Ian Fleming Explains How to Write a Thriller

From The Literary Hub:

There is no literary spy—and perhaps no literary character, full stop—more famous than James Bond, which should already be enough of an argument for any aspiring writer, but particularly any aspiring writer of thrilling tales, to seek advice from his creator, Ian Fleming.

Luckily, I recently stumbled across an essay by Fleming, aptly entitled “How to Write a Thriller,” which appeared in the May 1963 issue of Books and Bookmen, only a little over a year before the author’s death.

. . . .

The craft of writing sophisticated thrillers is almost dead. Writers seem to be ashamed of inventing heroes who are white, villains who are black, and heroines who are a delicate shade of pink.

I am not an angry young, or even middle-aged, man. I am not “involved.” My books are not “engaged.” I have no message for suffering humanity and, though I was bullied at school and lost my virginity like so many of us used to do in the old days, I have never been tempted to foist these and other harrowing personal experiences on the public. My opuscula do not aim at changing people or making them go out and do something. They are written for warm-blooded heterosexuals in railway trains, airplanes and beds.

I have a charming relative who is an angry young littérateur of renown. He is maddened by the fact that more people read my books than his. Not long ago we had semi-friendly words on the subject and I tried to cool his boiling ego by saying that his artistic purpose was far, far higher than mine. He was engaged in “The Shakespeare Stakes.” The target of his books was the head and, to some extent at least, the heart. The target of my books, I said, lay somewhere between the solar plexus and, well, the upper thigh. These self-deprecatory remarks did nothing to mollify him and finally, with some impatience and perhaps with something of an ironical glint in my eye, I asked him how he described himself on his passport. “I bet you call yourself an Author,” I said. He agreed, with a shade of reluctance, perhaps because he scented sarcasm on the way. “Just so,” I said. “Well, I describe myself as a Writer. There are authors and artists, and then again there are writers and painters.”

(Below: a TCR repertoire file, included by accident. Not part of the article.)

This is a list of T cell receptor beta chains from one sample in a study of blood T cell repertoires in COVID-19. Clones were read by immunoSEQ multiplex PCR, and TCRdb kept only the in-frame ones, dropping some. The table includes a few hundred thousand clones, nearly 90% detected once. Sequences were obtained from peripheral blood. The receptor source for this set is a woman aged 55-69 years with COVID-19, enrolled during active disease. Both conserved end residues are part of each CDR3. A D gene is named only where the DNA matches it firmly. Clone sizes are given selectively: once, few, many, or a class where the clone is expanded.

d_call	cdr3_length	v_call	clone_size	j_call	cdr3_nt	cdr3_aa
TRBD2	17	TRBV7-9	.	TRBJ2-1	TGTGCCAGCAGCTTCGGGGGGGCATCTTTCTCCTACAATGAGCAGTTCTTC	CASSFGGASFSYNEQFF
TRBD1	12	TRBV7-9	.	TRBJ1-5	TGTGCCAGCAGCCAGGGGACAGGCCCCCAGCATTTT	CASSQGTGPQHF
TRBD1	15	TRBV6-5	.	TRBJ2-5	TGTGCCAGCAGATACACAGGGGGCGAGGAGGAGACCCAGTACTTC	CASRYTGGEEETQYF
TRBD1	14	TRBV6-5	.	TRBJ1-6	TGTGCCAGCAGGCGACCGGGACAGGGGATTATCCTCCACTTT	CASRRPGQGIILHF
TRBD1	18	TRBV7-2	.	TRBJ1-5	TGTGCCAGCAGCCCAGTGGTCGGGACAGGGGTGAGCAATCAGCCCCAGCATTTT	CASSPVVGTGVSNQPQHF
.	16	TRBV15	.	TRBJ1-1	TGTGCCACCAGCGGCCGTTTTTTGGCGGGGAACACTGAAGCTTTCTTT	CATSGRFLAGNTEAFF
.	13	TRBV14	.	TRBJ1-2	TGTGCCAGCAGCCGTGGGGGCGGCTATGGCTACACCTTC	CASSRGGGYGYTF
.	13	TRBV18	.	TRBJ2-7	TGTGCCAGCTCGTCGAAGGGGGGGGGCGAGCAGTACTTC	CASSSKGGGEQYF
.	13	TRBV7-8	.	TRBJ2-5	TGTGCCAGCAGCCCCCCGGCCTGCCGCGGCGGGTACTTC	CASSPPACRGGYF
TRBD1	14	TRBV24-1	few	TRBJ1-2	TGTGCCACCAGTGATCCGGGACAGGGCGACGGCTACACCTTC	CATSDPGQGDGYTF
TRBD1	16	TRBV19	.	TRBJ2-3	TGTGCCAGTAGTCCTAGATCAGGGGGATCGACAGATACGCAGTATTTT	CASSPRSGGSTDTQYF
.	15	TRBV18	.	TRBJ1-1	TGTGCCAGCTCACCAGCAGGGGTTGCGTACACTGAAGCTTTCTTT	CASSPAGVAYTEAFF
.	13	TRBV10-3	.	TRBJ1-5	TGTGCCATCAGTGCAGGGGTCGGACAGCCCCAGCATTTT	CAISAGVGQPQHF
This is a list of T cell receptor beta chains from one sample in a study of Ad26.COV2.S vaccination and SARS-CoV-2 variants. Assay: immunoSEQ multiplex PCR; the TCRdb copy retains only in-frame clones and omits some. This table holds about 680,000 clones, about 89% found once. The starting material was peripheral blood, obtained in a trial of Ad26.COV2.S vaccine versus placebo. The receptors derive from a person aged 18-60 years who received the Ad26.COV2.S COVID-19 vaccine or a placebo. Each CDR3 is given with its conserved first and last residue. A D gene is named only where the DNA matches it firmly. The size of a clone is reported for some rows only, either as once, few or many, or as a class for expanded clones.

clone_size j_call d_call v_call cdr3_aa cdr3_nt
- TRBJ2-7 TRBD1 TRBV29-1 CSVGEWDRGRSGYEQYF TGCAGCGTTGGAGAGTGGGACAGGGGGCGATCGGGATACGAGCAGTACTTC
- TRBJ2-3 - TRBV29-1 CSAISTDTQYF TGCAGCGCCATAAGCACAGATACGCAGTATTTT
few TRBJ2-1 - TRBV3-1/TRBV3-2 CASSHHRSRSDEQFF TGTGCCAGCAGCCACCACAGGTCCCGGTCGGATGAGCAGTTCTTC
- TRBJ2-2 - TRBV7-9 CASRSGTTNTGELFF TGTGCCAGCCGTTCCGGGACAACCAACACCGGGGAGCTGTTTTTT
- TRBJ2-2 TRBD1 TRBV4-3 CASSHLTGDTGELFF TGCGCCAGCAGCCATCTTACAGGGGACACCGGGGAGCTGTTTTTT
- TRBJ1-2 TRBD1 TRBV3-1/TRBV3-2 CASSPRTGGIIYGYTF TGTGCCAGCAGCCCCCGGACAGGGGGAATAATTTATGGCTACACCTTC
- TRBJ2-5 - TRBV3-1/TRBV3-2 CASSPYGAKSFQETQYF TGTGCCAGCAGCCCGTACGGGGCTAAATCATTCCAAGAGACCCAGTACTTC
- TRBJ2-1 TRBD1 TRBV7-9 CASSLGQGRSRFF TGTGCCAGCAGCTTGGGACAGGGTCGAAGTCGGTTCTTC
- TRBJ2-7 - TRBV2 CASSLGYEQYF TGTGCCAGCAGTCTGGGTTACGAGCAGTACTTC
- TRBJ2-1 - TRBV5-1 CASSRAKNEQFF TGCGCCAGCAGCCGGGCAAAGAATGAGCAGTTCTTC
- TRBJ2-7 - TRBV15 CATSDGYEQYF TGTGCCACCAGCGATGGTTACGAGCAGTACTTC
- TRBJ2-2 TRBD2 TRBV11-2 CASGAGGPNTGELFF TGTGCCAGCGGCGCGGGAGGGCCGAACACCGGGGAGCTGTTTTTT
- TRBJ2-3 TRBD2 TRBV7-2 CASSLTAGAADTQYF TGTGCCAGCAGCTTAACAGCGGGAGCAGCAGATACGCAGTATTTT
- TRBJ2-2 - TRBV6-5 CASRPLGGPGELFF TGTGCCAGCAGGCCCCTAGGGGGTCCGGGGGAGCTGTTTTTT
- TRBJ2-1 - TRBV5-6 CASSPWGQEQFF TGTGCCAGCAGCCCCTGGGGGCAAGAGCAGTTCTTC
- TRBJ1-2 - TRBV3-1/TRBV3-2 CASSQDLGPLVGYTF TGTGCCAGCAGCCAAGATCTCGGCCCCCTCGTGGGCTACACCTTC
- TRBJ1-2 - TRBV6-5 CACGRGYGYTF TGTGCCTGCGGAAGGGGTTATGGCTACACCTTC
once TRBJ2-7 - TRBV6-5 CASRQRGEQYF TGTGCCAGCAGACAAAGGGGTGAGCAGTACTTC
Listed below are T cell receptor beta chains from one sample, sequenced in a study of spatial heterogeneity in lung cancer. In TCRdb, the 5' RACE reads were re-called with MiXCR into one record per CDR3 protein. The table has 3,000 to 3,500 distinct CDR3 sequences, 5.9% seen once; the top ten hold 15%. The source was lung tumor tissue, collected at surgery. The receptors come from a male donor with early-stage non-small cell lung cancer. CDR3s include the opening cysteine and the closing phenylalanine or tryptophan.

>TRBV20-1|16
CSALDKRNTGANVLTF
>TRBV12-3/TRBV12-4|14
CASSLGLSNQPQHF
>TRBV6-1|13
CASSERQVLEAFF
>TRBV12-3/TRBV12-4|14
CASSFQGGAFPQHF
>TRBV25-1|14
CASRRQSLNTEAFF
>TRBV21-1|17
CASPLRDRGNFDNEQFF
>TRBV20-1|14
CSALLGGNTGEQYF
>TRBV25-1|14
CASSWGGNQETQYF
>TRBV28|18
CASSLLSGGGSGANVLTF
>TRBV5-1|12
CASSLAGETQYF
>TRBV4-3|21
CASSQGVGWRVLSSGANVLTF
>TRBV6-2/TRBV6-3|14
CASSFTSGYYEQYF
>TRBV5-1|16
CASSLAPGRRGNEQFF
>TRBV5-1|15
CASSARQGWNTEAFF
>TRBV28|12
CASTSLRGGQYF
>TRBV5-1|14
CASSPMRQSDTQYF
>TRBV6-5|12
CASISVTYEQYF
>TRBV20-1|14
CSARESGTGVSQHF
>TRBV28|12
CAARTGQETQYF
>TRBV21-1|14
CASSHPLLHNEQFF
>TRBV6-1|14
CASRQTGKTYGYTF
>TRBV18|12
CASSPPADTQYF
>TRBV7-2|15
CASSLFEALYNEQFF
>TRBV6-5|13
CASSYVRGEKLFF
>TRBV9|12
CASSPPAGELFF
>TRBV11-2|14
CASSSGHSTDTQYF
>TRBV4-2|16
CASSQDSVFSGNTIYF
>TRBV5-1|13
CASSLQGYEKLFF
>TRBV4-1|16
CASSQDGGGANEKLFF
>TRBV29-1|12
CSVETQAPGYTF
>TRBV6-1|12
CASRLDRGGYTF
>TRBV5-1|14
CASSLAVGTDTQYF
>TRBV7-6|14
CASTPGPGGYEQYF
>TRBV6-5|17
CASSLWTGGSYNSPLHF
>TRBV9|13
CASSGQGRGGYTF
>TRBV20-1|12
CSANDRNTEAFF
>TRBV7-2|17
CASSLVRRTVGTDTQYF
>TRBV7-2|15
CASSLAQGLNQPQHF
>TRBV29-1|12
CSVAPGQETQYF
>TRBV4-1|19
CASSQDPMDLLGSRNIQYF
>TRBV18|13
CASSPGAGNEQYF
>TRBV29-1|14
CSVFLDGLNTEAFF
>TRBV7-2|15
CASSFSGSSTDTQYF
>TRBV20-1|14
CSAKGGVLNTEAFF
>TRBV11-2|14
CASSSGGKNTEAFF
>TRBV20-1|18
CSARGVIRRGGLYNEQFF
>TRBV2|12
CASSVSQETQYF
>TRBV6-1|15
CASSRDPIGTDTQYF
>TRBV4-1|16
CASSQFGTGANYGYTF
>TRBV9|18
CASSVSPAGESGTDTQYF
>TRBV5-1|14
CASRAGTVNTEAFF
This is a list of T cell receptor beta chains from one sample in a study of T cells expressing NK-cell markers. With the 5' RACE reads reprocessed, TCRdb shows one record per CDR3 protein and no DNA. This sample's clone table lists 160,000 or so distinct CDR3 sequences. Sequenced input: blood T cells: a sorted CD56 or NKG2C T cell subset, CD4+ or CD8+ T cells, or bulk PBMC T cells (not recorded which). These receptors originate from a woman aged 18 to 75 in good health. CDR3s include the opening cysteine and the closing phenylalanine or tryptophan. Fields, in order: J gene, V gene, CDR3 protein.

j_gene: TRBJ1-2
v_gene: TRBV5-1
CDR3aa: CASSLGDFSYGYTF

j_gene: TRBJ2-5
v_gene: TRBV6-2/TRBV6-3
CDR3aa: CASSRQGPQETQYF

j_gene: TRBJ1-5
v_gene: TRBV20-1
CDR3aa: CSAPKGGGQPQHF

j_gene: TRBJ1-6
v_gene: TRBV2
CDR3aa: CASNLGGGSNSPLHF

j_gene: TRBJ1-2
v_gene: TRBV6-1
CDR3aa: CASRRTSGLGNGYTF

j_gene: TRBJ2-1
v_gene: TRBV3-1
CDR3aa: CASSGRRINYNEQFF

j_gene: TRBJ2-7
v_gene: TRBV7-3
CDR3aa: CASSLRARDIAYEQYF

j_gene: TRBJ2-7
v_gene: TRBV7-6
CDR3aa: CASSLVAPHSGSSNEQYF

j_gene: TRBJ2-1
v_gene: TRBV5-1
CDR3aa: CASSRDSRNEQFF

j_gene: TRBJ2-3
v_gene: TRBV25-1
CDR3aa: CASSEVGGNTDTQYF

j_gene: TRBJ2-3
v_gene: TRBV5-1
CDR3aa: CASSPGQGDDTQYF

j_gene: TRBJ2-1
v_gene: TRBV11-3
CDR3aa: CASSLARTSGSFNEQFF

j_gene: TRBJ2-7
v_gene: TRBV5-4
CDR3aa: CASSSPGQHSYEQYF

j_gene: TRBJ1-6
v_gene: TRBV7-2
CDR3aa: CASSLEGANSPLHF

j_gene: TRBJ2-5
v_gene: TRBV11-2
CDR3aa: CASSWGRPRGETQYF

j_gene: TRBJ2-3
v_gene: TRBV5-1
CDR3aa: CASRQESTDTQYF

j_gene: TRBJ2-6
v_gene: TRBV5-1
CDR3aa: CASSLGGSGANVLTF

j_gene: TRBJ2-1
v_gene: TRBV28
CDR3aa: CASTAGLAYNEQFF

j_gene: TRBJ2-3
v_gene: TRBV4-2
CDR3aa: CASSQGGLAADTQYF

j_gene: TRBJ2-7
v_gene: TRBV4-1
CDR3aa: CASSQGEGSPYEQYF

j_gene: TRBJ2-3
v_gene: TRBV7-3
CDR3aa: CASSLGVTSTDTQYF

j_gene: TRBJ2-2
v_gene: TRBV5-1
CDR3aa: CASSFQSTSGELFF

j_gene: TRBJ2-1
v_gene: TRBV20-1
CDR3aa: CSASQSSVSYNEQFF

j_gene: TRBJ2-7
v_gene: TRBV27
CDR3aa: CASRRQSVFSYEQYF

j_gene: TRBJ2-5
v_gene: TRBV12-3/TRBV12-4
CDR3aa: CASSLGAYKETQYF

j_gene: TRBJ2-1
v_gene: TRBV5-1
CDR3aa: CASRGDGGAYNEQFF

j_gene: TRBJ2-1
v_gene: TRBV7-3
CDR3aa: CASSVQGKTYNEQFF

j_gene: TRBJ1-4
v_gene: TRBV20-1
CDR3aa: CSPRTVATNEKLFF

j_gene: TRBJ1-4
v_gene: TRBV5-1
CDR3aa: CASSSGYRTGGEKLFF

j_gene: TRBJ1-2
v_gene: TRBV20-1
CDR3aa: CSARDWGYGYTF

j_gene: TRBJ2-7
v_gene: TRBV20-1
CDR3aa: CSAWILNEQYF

This rather spiteful jibe, which forced him, most unwillingly, into the ranks of the Establishment, whilst stealing for myself the halo of a simple craftsman of the people, made the angry young man angrier than ever and I don’t now see him as often as I used to. But the point I wish to make is that if you decide to become a professional writer, you must, broadly speaking, decide whether you wish to write for fame, for pleasure or for money. I write, unashamedly, for pleasure and money.

Link to the rest at The Literary Hub

PG suggests that one of the less-observed benefits of the easy and inexpensive path to self-publishing that ebooks present is the ability for an author to write what he/she wants and how they want, then send their creation out into the digital world to see what readers like it.